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PERSPECTIVE: Governments Must Do More to Save Kids from ISIS Camps

The Organization for Security and Cooperation in Europe hosted a counterterrorism conference March 25-26 in Bratislava to assess efforts to prevent and fight terrorism as well as violent extremism and radicalization. The issue of foreign fighters and return to their home countries was extensively discussed. The International Center for the Study of Violent Extremism was invited to participate. Below is the ICSVE intervention to one of the panels.

I am Anne Speckhard, director of the International Center for the Study of Violent Extremism (ICSVE) a U.S.-based, action-based think tank in which our researchers have interviewed at this point over 140 ISIS and 16 al Shabaab defectors, returnees and prisoners from around the world. At ICSVE, we would like to ask what are governments doing and what is the political will to bring ISIS children home, particularly those held in detention camps in Kurdish-controlled Syria? At ICSVE, we keep going into Kurdish-held Syria and seeing children under the age of 10 that were either brought or born into ISIS by their parents. Many have been detained or even born into camps with no vaccinations, little to no medical care, where diseases such as typhus have resulted in the deaths of mothers and children, camp fires that recently killed two children under the age of 5 in Camp Roj, bad food, no toys, uninhabitable conditions, no schools etc.

It appears that Western governments and populations appear to fear these very young children as national security threats yet our international and national laws dictate that we protect our youngest citizens.

Recently a UK citizen, Shamima Begum, was stripped of her citizenship although her parents’ country of origin denied her a passport, and there are issues in cases like this of is it disproportionate to punish with citizen revocation, and furthermore illegal if the person subject to it will end up in a country that tortures? And when it comes to the children of such ISIS members, it’s unclear if revocation also applies to them? For instance, when Shamima’s citizenship was revoked did that also apply to her newborn, who anyway died with weeks of his birth? Many said he was a terrorist spawn but we question that, as he could also have grown up to be a Nobel Prize winner if rescued from Syria and put into the hands of loving caretakers. UK officials said it was unsafe to go and rescue this fragile newborn, yet he was in an area of Syria ICSVE staff have traveled to numerous times now. Even I would have carried that baby home to safety.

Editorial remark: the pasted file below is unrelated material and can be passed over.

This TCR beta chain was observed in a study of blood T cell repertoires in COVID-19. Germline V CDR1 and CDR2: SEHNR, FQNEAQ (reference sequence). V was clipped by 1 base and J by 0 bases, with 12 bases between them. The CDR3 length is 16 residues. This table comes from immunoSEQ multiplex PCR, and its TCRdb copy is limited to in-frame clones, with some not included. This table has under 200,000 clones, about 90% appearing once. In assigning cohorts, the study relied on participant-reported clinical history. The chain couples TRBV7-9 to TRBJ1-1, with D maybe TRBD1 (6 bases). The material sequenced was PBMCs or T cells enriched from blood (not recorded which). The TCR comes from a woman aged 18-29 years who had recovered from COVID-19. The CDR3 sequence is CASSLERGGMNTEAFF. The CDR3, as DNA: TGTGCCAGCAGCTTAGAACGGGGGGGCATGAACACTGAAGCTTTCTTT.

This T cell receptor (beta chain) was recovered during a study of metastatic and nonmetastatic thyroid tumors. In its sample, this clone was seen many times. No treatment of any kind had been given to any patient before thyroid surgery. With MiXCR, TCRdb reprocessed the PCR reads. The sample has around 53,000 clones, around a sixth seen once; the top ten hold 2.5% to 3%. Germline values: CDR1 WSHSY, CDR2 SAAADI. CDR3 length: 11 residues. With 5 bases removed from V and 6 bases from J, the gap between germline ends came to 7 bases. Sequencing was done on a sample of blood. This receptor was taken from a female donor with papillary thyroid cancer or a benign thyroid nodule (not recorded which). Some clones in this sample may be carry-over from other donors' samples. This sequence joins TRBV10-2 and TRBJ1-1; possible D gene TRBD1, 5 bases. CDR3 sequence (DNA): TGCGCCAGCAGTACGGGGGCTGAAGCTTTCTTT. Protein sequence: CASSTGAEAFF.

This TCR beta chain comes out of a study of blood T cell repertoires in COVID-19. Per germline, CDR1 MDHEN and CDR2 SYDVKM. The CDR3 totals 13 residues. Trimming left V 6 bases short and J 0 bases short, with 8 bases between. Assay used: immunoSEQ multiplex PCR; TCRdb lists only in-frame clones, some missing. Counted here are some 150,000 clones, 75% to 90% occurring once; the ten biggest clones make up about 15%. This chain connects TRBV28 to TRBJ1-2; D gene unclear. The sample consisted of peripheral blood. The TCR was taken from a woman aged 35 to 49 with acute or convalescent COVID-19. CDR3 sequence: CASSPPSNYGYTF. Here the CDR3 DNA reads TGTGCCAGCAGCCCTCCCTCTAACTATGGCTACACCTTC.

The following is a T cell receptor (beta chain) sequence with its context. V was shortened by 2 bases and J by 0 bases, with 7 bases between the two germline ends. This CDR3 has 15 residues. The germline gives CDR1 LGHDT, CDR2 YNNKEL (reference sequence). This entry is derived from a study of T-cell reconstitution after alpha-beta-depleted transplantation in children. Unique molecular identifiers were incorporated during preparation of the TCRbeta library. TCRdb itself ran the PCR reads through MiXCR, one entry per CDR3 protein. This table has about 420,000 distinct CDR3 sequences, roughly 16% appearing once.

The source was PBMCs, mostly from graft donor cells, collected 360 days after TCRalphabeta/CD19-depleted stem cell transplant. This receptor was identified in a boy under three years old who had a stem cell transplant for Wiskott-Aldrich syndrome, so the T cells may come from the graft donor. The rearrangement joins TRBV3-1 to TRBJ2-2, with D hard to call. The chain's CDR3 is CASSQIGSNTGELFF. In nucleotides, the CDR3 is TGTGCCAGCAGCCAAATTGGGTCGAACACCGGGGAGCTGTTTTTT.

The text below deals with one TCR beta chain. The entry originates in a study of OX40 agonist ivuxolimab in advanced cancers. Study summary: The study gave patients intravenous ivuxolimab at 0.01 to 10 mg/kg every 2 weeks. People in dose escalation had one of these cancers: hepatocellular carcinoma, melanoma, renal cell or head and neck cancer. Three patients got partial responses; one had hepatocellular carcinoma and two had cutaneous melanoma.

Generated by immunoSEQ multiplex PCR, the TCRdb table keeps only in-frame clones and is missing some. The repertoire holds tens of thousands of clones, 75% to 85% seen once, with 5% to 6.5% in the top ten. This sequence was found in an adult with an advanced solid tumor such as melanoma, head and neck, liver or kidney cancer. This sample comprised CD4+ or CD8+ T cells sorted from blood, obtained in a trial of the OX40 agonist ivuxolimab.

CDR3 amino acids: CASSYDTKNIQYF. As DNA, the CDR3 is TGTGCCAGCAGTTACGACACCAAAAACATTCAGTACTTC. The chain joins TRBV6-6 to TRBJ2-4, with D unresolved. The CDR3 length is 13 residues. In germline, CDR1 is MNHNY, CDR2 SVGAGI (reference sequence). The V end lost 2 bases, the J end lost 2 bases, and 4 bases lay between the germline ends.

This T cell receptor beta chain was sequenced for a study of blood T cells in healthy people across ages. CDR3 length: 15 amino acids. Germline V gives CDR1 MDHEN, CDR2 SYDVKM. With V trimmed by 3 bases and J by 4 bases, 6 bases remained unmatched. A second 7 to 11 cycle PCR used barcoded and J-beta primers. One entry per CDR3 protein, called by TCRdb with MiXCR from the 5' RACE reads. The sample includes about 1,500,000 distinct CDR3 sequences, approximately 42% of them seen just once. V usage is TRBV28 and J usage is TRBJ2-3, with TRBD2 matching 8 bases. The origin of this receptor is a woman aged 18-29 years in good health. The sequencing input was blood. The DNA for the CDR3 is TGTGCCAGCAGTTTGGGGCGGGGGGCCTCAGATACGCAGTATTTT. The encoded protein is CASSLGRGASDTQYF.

At ICSVE we also have the question of is it collective punishment to hold innocent children whose parents, not themselves, committed terrorist crimes and are being held at least in Syria without any charges or evidence brought against them? Why is the fate of ISIS children tied to their mothers?

At ICSVE we know terrorists quite well — their evil minds and evil deeds. We know how to recognize a terrorist. Yet we also know that children are simply children. We presently have a video that we are happy to share with any of you of a 9-year-old Belgian passport-holding girl who was taken into ISIS at no fault of her own, sweetly telling us she wants to come home. I hope you can make that happen. We applaud [governments] working — sometimes in the face of difficult political pressures — to bring these children home, but it needs to speed up.

We hear a lot of discussion from Western and OSCE nations that children’s rights should be protected, that children of ISIS under 6 should be reintegrated and resocialized, but our question is why is it taking so long while our children of ISIS mothers and fathers are literally dying in the camps?

 

The views expressed here are the writer’s and are not necessarily endorsed by Homeland Security Today, which welcomes a broad range of viewpoints in support of securing our homeland. To submit a piece for consideration, email HSTodayMag@gtscoalition.com. Our editorial guidelines can be found here.

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